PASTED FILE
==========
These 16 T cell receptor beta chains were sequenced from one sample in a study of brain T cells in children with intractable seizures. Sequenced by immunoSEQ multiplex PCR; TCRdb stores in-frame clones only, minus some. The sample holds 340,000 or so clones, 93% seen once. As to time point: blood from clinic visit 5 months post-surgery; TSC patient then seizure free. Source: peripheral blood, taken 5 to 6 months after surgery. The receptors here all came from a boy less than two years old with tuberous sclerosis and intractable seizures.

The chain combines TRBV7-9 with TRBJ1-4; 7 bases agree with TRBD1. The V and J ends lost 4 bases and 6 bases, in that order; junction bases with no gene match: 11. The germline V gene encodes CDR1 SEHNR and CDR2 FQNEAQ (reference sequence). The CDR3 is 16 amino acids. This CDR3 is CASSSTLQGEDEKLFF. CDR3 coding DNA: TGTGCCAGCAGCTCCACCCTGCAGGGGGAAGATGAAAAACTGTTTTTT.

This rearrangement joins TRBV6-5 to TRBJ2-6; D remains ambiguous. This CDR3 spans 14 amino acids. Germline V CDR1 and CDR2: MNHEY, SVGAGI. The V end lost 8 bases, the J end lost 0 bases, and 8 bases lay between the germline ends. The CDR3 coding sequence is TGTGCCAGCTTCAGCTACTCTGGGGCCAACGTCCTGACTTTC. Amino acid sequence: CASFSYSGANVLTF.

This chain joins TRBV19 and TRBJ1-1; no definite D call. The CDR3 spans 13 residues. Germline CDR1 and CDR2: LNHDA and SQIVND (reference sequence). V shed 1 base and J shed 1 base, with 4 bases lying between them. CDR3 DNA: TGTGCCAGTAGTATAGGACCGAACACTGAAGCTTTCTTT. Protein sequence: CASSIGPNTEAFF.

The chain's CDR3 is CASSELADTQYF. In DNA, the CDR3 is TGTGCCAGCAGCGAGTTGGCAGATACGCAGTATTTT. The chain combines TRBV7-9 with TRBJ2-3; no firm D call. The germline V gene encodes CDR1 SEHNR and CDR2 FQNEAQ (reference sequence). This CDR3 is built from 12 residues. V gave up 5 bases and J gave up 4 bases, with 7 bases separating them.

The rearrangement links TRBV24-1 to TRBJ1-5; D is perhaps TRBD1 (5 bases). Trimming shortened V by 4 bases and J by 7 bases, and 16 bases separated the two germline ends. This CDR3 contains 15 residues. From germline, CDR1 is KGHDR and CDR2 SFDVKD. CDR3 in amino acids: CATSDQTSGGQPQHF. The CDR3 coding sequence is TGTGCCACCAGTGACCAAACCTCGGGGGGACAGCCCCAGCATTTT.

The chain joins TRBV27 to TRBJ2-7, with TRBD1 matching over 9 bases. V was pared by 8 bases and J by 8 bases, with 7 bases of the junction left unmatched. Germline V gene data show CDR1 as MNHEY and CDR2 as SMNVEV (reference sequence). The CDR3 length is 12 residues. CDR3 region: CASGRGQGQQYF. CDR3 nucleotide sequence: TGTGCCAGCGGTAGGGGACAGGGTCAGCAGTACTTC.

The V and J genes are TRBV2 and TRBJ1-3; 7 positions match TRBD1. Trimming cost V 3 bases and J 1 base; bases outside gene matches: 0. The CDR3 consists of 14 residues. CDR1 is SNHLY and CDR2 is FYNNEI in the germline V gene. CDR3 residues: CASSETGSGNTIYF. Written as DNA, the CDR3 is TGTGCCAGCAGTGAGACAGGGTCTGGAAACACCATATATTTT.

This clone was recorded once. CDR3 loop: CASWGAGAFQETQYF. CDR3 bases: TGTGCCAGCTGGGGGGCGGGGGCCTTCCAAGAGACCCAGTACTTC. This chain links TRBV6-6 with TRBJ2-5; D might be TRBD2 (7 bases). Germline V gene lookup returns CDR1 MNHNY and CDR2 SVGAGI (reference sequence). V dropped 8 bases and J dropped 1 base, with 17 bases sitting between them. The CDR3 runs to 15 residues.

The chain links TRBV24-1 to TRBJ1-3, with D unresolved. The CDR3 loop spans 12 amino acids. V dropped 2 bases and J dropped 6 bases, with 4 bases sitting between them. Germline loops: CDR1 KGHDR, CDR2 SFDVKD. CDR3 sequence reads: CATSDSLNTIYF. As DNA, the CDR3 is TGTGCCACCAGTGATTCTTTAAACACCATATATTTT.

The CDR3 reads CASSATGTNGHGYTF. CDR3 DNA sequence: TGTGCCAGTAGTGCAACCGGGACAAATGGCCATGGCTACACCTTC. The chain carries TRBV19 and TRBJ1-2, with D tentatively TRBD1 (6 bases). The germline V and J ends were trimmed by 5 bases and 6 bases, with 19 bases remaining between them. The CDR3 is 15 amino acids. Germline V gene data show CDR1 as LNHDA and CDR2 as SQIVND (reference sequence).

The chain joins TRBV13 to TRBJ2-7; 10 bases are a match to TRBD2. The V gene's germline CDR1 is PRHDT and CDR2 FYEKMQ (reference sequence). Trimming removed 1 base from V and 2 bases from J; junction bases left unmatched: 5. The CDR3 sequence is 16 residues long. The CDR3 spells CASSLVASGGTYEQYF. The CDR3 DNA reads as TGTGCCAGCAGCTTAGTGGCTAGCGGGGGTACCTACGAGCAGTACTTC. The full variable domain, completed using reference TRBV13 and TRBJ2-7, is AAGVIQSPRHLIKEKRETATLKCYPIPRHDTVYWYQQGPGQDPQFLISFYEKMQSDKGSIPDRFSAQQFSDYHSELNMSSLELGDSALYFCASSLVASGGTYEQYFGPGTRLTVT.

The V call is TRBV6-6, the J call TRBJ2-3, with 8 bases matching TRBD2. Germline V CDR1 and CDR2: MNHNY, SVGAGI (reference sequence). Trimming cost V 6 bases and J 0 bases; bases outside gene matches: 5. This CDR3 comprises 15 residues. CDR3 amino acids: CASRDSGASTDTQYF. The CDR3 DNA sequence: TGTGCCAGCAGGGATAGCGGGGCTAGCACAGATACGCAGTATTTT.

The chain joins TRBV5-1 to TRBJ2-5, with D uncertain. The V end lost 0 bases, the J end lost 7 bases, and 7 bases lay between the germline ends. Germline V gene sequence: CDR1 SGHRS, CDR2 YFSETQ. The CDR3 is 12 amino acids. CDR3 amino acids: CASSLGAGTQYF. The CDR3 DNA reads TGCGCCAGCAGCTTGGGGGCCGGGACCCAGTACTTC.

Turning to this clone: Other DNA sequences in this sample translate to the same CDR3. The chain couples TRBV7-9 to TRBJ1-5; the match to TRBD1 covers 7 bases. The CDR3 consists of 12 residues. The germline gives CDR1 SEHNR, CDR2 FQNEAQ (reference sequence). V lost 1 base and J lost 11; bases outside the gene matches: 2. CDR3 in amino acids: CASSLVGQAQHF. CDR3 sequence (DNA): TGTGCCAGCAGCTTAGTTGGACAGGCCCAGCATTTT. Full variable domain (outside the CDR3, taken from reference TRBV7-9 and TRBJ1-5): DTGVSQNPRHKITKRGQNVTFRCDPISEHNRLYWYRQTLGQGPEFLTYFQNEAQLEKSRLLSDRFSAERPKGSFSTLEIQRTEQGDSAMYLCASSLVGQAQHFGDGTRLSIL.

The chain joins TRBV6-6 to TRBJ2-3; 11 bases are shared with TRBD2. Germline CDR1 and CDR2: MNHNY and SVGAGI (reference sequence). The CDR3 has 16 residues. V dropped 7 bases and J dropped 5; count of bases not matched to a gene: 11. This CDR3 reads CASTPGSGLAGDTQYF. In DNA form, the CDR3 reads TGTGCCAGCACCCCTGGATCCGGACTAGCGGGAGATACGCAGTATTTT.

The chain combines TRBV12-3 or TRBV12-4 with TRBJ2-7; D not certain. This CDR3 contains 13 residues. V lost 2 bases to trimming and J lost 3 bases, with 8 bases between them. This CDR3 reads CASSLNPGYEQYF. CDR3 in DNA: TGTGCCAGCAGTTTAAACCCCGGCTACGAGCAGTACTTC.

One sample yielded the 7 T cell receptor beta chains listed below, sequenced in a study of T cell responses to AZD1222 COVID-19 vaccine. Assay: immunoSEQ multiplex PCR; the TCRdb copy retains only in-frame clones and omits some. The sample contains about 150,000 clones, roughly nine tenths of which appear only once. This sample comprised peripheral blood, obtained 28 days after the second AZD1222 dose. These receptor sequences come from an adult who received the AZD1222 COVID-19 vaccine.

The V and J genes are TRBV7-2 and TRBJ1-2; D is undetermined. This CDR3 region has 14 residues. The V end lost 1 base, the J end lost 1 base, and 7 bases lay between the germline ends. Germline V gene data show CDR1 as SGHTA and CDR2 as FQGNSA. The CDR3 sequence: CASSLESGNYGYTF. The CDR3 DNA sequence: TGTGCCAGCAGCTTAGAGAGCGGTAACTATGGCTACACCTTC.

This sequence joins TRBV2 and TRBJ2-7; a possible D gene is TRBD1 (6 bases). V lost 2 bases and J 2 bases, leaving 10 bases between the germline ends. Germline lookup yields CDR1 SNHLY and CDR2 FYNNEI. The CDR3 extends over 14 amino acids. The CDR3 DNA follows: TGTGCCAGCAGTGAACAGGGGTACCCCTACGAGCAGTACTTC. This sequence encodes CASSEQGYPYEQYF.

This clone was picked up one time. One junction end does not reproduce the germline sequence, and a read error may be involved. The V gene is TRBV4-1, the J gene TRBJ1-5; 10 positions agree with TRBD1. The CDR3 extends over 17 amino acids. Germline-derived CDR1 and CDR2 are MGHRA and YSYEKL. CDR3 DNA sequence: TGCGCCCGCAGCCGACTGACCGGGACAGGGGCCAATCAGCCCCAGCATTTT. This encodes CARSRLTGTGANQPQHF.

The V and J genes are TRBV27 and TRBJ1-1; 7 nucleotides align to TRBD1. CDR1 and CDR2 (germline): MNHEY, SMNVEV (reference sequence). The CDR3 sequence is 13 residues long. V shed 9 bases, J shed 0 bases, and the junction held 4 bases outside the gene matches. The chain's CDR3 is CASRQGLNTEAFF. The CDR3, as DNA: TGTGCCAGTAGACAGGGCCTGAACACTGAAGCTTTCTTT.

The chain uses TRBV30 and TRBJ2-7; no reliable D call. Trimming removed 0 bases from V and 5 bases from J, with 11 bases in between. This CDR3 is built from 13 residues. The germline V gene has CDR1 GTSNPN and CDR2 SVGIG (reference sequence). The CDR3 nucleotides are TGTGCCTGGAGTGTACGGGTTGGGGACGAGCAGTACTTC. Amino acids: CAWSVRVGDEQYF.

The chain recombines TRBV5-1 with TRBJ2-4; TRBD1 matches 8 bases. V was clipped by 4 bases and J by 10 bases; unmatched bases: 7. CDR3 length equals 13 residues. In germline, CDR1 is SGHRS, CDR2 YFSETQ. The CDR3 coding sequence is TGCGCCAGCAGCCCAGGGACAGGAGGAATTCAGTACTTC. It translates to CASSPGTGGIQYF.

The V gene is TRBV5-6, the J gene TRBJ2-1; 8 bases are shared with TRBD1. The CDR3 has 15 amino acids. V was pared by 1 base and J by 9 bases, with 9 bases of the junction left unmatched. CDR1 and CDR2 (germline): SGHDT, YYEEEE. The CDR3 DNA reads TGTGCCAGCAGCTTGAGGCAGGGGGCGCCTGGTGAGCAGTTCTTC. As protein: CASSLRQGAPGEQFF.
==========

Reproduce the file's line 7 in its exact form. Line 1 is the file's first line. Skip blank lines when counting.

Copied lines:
The chain joins TRBV27 to TRBJ2-7, with TRBD1 matching over 9 bases. V was pared by 8 bases and J by 8 bases, with 7 bases of the junction left unmatched. Germline V gene data show CDR1 as MNHEY and CDR2 as SMNVEV (reference sequence). The CDR3 length is 12 residues. CDR3 region: CASGRGQGQQYF. CDR3 nucleotide sequence: TGTGCCAGCGGTAGGGGACAGGGTCAGCAGTACTTC.